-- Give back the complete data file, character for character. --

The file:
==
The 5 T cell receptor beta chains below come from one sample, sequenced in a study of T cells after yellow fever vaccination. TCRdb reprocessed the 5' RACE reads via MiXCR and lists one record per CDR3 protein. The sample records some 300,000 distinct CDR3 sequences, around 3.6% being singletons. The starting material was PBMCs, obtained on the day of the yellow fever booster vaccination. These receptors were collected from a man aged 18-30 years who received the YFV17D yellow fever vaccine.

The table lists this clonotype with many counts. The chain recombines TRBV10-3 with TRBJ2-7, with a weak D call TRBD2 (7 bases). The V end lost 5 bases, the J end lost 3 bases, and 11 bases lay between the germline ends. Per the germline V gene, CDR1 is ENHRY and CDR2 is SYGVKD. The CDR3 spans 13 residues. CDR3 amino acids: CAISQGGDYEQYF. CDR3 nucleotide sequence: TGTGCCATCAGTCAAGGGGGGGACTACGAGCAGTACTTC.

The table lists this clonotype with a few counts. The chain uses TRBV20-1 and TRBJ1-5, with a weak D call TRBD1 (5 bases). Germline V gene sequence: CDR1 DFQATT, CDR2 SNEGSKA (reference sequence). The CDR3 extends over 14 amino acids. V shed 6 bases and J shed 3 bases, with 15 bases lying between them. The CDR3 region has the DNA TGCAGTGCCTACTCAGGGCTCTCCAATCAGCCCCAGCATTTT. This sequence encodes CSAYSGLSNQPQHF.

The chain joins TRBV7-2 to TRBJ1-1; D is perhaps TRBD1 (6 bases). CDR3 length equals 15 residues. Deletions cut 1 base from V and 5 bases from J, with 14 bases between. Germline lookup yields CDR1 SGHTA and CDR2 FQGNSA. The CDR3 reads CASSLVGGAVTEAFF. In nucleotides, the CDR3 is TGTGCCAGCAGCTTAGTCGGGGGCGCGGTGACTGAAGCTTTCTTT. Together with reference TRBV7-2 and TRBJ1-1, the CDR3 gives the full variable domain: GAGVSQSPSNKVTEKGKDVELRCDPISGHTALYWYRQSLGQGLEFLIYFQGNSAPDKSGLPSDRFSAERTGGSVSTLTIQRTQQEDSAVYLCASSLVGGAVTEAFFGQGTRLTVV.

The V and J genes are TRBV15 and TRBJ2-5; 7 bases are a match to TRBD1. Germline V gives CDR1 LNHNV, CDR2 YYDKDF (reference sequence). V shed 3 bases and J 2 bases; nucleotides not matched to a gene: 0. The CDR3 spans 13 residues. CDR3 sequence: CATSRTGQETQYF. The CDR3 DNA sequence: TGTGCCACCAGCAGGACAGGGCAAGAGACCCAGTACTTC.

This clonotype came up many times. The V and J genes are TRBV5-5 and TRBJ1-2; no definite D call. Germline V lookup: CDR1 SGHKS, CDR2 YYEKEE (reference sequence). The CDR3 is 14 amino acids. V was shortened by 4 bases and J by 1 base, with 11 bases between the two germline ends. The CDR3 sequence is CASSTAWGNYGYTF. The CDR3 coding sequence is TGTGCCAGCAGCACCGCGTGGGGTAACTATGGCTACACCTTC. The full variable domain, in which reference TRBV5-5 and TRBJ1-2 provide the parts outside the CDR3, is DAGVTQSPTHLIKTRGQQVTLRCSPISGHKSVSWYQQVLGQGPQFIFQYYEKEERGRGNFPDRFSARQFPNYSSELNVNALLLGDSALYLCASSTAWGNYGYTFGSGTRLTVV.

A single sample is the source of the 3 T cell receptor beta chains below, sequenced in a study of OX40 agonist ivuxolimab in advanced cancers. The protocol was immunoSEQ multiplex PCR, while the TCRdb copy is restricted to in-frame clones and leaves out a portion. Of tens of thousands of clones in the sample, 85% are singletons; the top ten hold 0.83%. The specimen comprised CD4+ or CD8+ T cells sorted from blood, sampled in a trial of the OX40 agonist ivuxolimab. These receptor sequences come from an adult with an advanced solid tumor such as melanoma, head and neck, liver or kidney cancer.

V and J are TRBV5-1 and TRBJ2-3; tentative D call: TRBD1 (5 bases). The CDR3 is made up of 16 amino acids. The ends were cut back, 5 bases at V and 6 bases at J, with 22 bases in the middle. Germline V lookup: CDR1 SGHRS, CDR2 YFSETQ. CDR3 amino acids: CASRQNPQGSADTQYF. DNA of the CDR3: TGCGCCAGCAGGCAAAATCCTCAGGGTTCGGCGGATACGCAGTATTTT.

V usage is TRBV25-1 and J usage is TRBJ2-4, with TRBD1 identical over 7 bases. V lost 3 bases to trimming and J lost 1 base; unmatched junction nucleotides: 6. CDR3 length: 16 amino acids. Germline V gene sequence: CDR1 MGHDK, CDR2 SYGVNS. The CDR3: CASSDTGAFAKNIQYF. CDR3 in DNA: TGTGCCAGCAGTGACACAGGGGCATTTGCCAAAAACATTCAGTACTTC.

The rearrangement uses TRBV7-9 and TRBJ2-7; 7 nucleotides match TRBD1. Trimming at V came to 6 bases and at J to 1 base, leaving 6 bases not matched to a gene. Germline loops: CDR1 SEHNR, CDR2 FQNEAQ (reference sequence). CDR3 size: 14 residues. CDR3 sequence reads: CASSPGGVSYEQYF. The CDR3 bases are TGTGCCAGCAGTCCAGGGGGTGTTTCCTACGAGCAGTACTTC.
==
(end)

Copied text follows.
The 5 T cell receptor beta chains below come from one sample, sequenced in a study of T cells after yellow fever vaccination. TCRdb reprocessed the 5' RACE reads via MiXCR and lists one record per CDR3 protein. The sample records some 300,000 distinct CDR3 sequences, around 3.6% being singletons. The starting material was PBMCs, obtained on the day of the yellow fever booster vaccination. These receptors were collected from a man aged 18-30 years who received the YFV17D yellow fever vaccine.

The table lists this clonotype with many counts. The chain recombines TRBV10-3 with TRBJ2-7, with a weak D call TRBD2 (7 bases). The V end lost 5 bases, the J end lost 3 bases, and 11 bases lay between the germline ends. Per the germline V gene, CDR1 is ENHRY and CDR2 is SYGVKD. The CDR3 spans 13 residues. CDR3 amino acids: CAISQGGDYEQYF. CDR3 nucleotide sequence: TGTGCCATCAGTCAAGGGGGGGACTACGAGCAGTACTTC.

The table lists this clonotype with a few counts. The chain uses TRBV20-1 and TRBJ1-5, with a weak D call TRBD1 (5 bases). Germline V gene sequence: CDR1 DFQATT, CDR2 SNEGSKA (reference sequence). The CDR3 extends over 14 amino acids. V shed 6 bases and J shed 3 bases, with 15 bases lying between them. The CDR3 region has the DNA TGCAGTGCCTACTCAGGGCTCTCCAATCAGCCCCAGCATTTT. This sequence encodes CSAYSGLSNQPQHF.

The chain joins TRBV7-2 to TRBJ1-1; D is perhaps TRBD1 (6 bases). CDR3 length equals 15 residues. Deletions cut 1 base from V and 5 bases from J, with 14 bases between. Germline lookup yields CDR1 SGHTA and CDR2 FQGNSA. The CDR3 reads CASSLVGGAVTEAFF. In nucleotides, the CDR3 is TGTGCCAGCAGCTTAGTCGGGGGCGCGGTGACTGAAGCTTTCTTT. Together with reference TRBV7-2 and TRBJ1-1, the CDR3 gives the full variable domain: GAGVSQSPSNKVTEKGKDVELRCDPISGHTALYWYRQSLGQGLEFLIYFQGNSAPDKSGLPSDRFSAERTGGSVSTLTIQRTQQEDSAVYLCASSLVGGAVTEAFFGQGTRLTVV.

The V and J genes are TRBV15 and TRBJ2-5; 7 bases are a match to TRBD1. Germline V gives CDR1 LNHNV, CDR2 YYDKDF (reference sequence). V shed 3 bases and J 2 bases; nucleotides not matched to a gene: 0. The CDR3 spans 13 residues. CDR3 sequence: CATSRTGQETQYF. The CDR3 DNA sequence: TGTGCCACCAGCAGGACAGGGCAAGAGACCCAGTACTTC.

This clonotype came up many times. The V and J genes are TRBV5-5 and TRBJ1-2; no definite D call. Germline V lookup: CDR1 SGHKS, CDR2 YYEKEE (reference sequence). The CDR3 is 14 amino acids. V was shortened by 4 bases and J by 1 base, with 11 bases between the two germline ends. The CDR3 sequence is CASSTAWGNYGYTF. The CDR3 coding sequence is TGTGCCAGCAGCACCGCGTGGGGTAACTATGGCTACACCTTC. The full variable domain, in which reference TRBV5-5 and TRBJ1-2 provide the parts outside the CDR3, is DAGVTQSPTHLIKTRGQQVTLRCSPISGHKSVSWYQQVLGQGPQFIFQYYEKEERGRGNFPDRFSARQFPNYSSELNVNALLLGDSALYLCASSTAWGNYGYTFGSGTRLTVV.

A single sample is the source of the 3 T cell receptor beta chains below, sequenced in a study of OX40 agonist ivuxolimab in advanced cancers. The protocol was immunoSEQ multiplex PCR, while the TCRdb copy is restricted to in-frame clones and leaves out a portion. Of tens of thousands of clones in the sample, 85% are singletons; the top ten hold 0.83%. The specimen comprised CD4+ or CD8+ T cells sorted from blood, sampled in a trial of the OX40 agonist ivuxolimab. These receptor sequences come from an adult with an advanced solid tumor such as melanoma, head and neck, liver or kidney cancer.

V and J are TRBV5-1 and TRBJ2-3; tentative D call: TRBD1 (5 bases). The CDR3 is made up of 16 amino acids. The ends were cut back, 5 bases at V and 6 bases at J, with 22 bases in the middle. Germline V lookup: CDR1 SGHRS, CDR2 YFSETQ. CDR3 amino acids: CASRQNPQGSADTQYF. DNA of the CDR3: TGCGCCAGCAGGCAAAATCCTCAGGGTTCGGCGGATACGCAGTATTTT.

V usage is TRBV25-1 and J usage is TRBJ2-4, with TRBD1 identical over 7 bases. V lost 3 bases to trimming and J lost 1 base; unmatched junction nucleotides: 6. CDR3 length: 16 amino acids. Germline V gene sequence: CDR1 MGHDK, CDR2 SYGVNS. The CDR3: CASSDTGAFAKNIQYF. CDR3 in DNA: TGTGCCAGCAGTGACACAGGGGCATTTGCCAAAAACATTCAGTACTTC.

The rearrangement uses TRBV7-9 and TRBJ2-7; 7 nucleotides match TRBD1. Trimming at V came to 6 bases and at J to 1 base, leaving 6 bases not matched to a gene. Germline loops: CDR1 SEHNR, CDR2 FQNEAQ (reference sequence). CDR3 size: 14 residues. CDR3 sequence reads: CASSPGGVSYEQYF. The CDR3 bases are TGTGCCAGCAGTCCAGGGGGTGTTTCCTACGAGCAGTACTTC.